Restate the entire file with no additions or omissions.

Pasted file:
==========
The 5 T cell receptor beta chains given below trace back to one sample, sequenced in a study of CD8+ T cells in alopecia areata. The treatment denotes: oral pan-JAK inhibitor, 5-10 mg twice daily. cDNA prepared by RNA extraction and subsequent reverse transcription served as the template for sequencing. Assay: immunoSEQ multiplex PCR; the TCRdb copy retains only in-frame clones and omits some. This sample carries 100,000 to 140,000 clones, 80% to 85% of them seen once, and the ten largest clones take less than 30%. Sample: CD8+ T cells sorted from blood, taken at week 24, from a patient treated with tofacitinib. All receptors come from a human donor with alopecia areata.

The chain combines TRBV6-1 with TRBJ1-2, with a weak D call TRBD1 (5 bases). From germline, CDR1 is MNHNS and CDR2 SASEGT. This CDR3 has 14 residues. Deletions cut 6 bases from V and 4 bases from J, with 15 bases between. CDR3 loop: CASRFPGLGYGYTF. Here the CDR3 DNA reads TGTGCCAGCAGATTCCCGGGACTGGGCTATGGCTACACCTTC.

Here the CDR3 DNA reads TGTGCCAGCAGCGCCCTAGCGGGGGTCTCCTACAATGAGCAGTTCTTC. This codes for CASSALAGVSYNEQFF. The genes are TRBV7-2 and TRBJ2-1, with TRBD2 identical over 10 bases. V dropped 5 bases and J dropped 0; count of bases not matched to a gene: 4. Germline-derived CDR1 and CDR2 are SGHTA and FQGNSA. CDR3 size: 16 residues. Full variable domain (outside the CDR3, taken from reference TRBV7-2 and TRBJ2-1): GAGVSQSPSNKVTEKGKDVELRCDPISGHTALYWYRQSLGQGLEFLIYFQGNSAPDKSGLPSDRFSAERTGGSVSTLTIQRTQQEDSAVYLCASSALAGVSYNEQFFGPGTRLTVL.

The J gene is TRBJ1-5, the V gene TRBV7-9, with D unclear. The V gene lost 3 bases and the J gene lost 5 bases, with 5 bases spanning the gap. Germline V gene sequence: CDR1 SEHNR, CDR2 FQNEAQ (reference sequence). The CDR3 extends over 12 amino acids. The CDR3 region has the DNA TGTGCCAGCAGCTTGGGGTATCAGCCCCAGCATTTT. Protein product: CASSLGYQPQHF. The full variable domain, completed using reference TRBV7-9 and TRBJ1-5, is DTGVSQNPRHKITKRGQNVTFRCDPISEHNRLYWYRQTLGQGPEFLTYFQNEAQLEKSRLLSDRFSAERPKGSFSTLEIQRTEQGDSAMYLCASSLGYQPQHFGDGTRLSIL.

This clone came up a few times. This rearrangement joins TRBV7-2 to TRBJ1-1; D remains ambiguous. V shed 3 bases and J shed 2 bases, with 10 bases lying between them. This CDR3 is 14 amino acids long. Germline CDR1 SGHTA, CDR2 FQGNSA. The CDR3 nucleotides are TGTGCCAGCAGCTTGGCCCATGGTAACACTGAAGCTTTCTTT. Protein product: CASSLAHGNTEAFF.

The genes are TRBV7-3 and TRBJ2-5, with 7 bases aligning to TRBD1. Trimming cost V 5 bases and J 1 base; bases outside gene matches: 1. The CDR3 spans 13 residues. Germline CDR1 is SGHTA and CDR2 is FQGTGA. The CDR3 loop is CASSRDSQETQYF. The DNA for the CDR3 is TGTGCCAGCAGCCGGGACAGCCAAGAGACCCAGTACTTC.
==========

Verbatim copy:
The 5 T cell receptor beta chains given below trace back to one sample, sequenced in a study of CD8+ T cells in alopecia areata. The treatment denotes: oral pan-JAK inhibitor, 5-10 mg twice daily. cDNA prepared by RNA extraction and subsequent reverse transcription served as the template for sequencing. Assay: immunoSEQ multiplex PCR; the TCRdb copy retains only in-frame clones and omits some. This sample carries 100,000 to 140,000 clones, 80% to 85% of them seen once, and the ten largest clones take less than 30%. Sample: CD8+ T cells sorted from blood, taken at week 24, from a patient treated with tofacitinib. All receptors come from a human donor with alopecia areata.

The chain combines TRBV6-1 with TRBJ1-2, with a weak D call TRBD1 (5 bases). From germline, CDR1 is MNHNS and CDR2 SASEGT. This CDR3 has 14 residues. Deletions cut 6 bases from V and 4 bases from J, with 15 bases between. CDR3 loop: CASRFPGLGYGYTF. Here the CDR3 DNA reads TGTGCCAGCAGATTCCCGGGACTGGGCTATGGCTACACCTTC.

Here the CDR3 DNA reads TGTGCCAGCAGCGCCCTAGCGGGGGTCTCCTACAATGAGCAGTTCTTC. This codes for CASSALAGVSYNEQFF. The genes are TRBV7-2 and TRBJ2-1, with TRBD2 identical over 10 bases. V dropped 5 bases and J dropped 0; count of bases not matched to a gene: 4. Germline-derived CDR1 and CDR2 are SGHTA and FQGNSA. CDR3 size: 16 residues. Full variable domain (outside the CDR3, taken from reference TRBV7-2 and TRBJ2-1): GAGVSQSPSNKVTEKGKDVELRCDPISGHTALYWYRQSLGQGLEFLIYFQGNSAPDKSGLPSDRFSAERTGGSVSTLTIQRTQQEDSAVYLCASSALAGVSYNEQFFGPGTRLTVL.

The J gene is TRBJ1-5, the V gene TRBV7-9, with D unclear. The V gene lost 3 bases and the J gene lost 5 bases, with 5 bases spanning the gap. Germline V gene sequence: CDR1 SEHNR, CDR2 FQNEAQ (reference sequence). The CDR3 extends over 12 amino acids. The CDR3 region has the DNA TGTGCCAGCAGCTTGGGGTATCAGCCCCAGCATTTT. Protein product: CASSLGYQPQHF. The full variable domain, completed using reference TRBV7-9 and TRBJ1-5, is DTGVSQNPRHKITKRGQNVTFRCDPISEHNRLYWYRQTLGQGPEFLTYFQNEAQLEKSRLLSDRFSAERPKGSFSTLEIQRTEQGDSAMYLCASSLGYQPQHFGDGTRLSIL.

This clone came up a few times. This rearrangement joins TRBV7-2 to TRBJ1-1; D remains ambiguous. V shed 3 bases and J shed 2 bases, with 10 bases lying between them. This CDR3 is 14 amino acids long. Germline CDR1 SGHTA, CDR2 FQGNSA. The CDR3 nucleotides are TGTGCCAGCAGCTTGGCCCATGGTAACACTGAAGCTTTCTTT. Protein product: CASSLAHGNTEAFF.

The genes are TRBV7-3 and TRBJ2-5, with 7 bases aligning to TRBD1. Trimming cost V 5 bases and J 1 base; bases outside gene matches: 1. The CDR3 spans 13 residues. Germline CDR1 is SGHTA and CDR2 is FQGTGA. The CDR3 loop is CASSRDSQETQYF. The DNA for the CDR3 is TGTGCCAGCAGCCGGGACAGCCAAGAGACCCAGTACTTC.